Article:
Friday 28 January 2011

The Sleeping Cardinal (1931)

Director: Leslie S Hiscott
Star: Arthur Wontner

The Guinness Book of Records lists Sherlock Holmes as the 'most portrayed movie character' of all time, with no less than 75 actors portraying Arthur Conan Doyle's famous detective in over two hundred pictures. This trend seems unlikely to abate, given that Robert Downey Jr is about to reprise the role, Sacha Baron Cohen is planning a comedy version and the Asylum will likely cash in on both. The most remembered screen Holmes is Basil Rathbone, who played the part in fourteen popular features during Hollywood's golden age, but he was neither the first actor to take on the role nor to reprise it. Most prolific was Eille Norwood, who played Holmes 47 times in the silent era, but most of those films were two reelers running about twenty minutes in length. The first film star to play Holmes was John Barrymore in the 1922 Sherlock Holmes but that took liberties. Only in the thirties did feature length films begin to do the character justice.

A slew of British actors took the role in the early days of sound. Clive Brook was the first, in two films for different studios: The Return of Sherlock Holmes for Paramount in 1929 and Sherlock Holmes for Fox in 1932. Raymond Massey earned his first credit as the detective in The Speckled Band in 1931, when Robert Rendel made The Hound of the Baskervilles. Reginald Owen, Watson to Brook's Holmes in 1932, was promoted in 1933 for A Study in Scarlet. These actors met with varying levels of success, but the actor who became Sherlock Holmes to both the critics and the fans, at least before the heady days of Rathbone, was Arthur Wontner, who began in 1931 with The Sleeping Cardinal and returned to the role four more times, ending with Silver Blaze in 1937. He reportedly won the part by playing Holmes knockoff Sexton Blake in 1930, but Arthur Conan Doyle had suggested the role to Wontner a decade earlier, aiming at a stage portrayal.

The best of the five Wontner films is supposedly 1935's The Triumph of Sherlock Holmes, but I'll find that out as I work through them. Four of the five are readily available in public domain box sets, though the second of them, 1932's The Missing Rembrandt, is considered lost. I'm not sure if The Sleeping Cardinal is also lost under its original title, or whether the American release, with a more commercial name, Sherlock Holmes' Fatal Hour, is simply easier to find. It's a fair opener to the series, albeit mostly because of Wontner's memorable portrayal. He's more pixie-like than we expect Holmes to be, as well as much older given that Wontner was 56 at the time. He also shines above the material even though he's inevitably tasked with wheeling out the usual in his first outing. He gets to correct Watson's false impressions, conjure up an 'elementary, my dear Watson' and introduce Prof Moriarty (here named Robert), both to Watson and to us.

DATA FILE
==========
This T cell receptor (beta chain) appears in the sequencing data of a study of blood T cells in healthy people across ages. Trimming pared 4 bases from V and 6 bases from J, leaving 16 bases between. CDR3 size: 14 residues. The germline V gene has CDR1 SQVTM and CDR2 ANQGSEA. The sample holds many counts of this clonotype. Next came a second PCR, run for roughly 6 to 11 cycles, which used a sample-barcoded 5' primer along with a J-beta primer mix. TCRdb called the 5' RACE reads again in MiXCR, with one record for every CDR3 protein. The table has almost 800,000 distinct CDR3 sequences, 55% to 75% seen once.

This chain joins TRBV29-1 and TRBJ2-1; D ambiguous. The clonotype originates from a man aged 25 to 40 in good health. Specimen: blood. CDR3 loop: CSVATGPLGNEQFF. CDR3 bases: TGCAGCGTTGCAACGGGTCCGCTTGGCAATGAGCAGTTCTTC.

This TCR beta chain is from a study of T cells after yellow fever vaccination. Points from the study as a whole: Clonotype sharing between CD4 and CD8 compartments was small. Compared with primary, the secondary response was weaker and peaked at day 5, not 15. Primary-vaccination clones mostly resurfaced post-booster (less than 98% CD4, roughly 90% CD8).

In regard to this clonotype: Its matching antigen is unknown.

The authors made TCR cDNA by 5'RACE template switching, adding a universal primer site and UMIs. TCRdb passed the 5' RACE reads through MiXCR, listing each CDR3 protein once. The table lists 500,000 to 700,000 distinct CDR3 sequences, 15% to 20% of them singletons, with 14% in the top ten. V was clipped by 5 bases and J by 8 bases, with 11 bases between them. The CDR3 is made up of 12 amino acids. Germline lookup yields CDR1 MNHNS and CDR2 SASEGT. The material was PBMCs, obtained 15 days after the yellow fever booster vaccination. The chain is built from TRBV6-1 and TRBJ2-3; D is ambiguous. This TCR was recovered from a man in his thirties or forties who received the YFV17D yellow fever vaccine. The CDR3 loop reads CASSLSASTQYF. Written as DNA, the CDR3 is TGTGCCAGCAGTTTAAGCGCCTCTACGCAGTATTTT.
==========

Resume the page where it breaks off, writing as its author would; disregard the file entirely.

Unfortunately it takes us a while to get to Holmes and what precedes him is hardly essential. A man is murdered in the strong room of the London and Commercial Bank, though the £70,000 it contains is left mysteriously intact. We switch to a game of bridge, a genteel one in a large room with ornately carved chairs and a butler. Ronald Adair is the host and he's a cheat, inexcusable behaviour for an English gentleman, even if he and his sister Kathleen were left penniless when their father, governor general of the Bengal, died and the ensuing trustee absconded with all the money. The pace is slow and leisurely, but unfortunately it doesn't indicate more story. Instead the script hammers its point home, apparently for the sake of hearing some of the characters talk. Ronnie isn't far above a nonentity and Kathy is overly melodramatic. We are bludgeoned with, 'I can't believe you're cheating but you must be... oh I can't believe it!' shenanigans.
Fortunately things pick up when we get to 221B Baker St. Even the set is glorious, far better to my eyes than Rathbone's equivalent most of a decade later. I'd much rather move into these, with floor to ceiling bookcases and a number of nooks. Rathbone's apartments always felt like a movie set to me but Wontner's feel lived in. Housekeeper Mrs Hudson is a jovial woman, short and rotund, with Minnie Rayner as down to earth as she should be in the part. Thankfully Watson is no bumbling fool, though he still fails to get the right end of a whole collection of sticks. Nigel Bruce could bumble better than anyone but he turned Watson into a buffoon. Ian Fleming (no, not the creator of James Bond) is capable as much more than just a sidekick, being believably different things to different people: gentlemanly to Kathy, genuinely assistive to Holmes. Philip Hewland is less memorable as Insp Lestrade, but still acquits himself well.